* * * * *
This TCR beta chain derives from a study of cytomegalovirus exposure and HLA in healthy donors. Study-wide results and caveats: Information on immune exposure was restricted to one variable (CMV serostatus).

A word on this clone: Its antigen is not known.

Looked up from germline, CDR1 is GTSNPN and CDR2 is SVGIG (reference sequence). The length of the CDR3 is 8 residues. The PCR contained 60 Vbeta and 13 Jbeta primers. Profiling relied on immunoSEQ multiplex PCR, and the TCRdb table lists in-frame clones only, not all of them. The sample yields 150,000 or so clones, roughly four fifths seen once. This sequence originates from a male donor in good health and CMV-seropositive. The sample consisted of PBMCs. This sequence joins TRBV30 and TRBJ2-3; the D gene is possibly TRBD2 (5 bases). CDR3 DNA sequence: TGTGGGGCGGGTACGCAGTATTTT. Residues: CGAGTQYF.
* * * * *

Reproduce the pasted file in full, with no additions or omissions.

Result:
This TCR beta chain derives from a study of cytomegalovirus exposure and HLA in healthy donors. Study-wide results and caveats: Information on immune exposure was restricted to one variable (CMV serostatus).

A word on this clone: Its antigen is not known.

Looked up from germline, CDR1 is GTSNPN and CDR2 is SVGIG (reference sequence). The length of the CDR3 is 8 residues. The PCR contained 60 Vbeta and 13 Jbeta primers. Profiling relied on immunoSEQ multiplex PCR, and the TCRdb table lists in-frame clones only, not all of them. The sample yields 150,000 or so clones, roughly four fifths seen once. This sequence originates from a male donor in good health and CMV-seropositive. The sample consisted of PBMCs. This sequence joins TRBV30 and TRBJ2-3; the D gene is possibly TRBD2 (5 bases). CDR3 DNA sequence: TGTGGGGCGGGTACGCAGTATTTT. Residues: CGAGTQYF.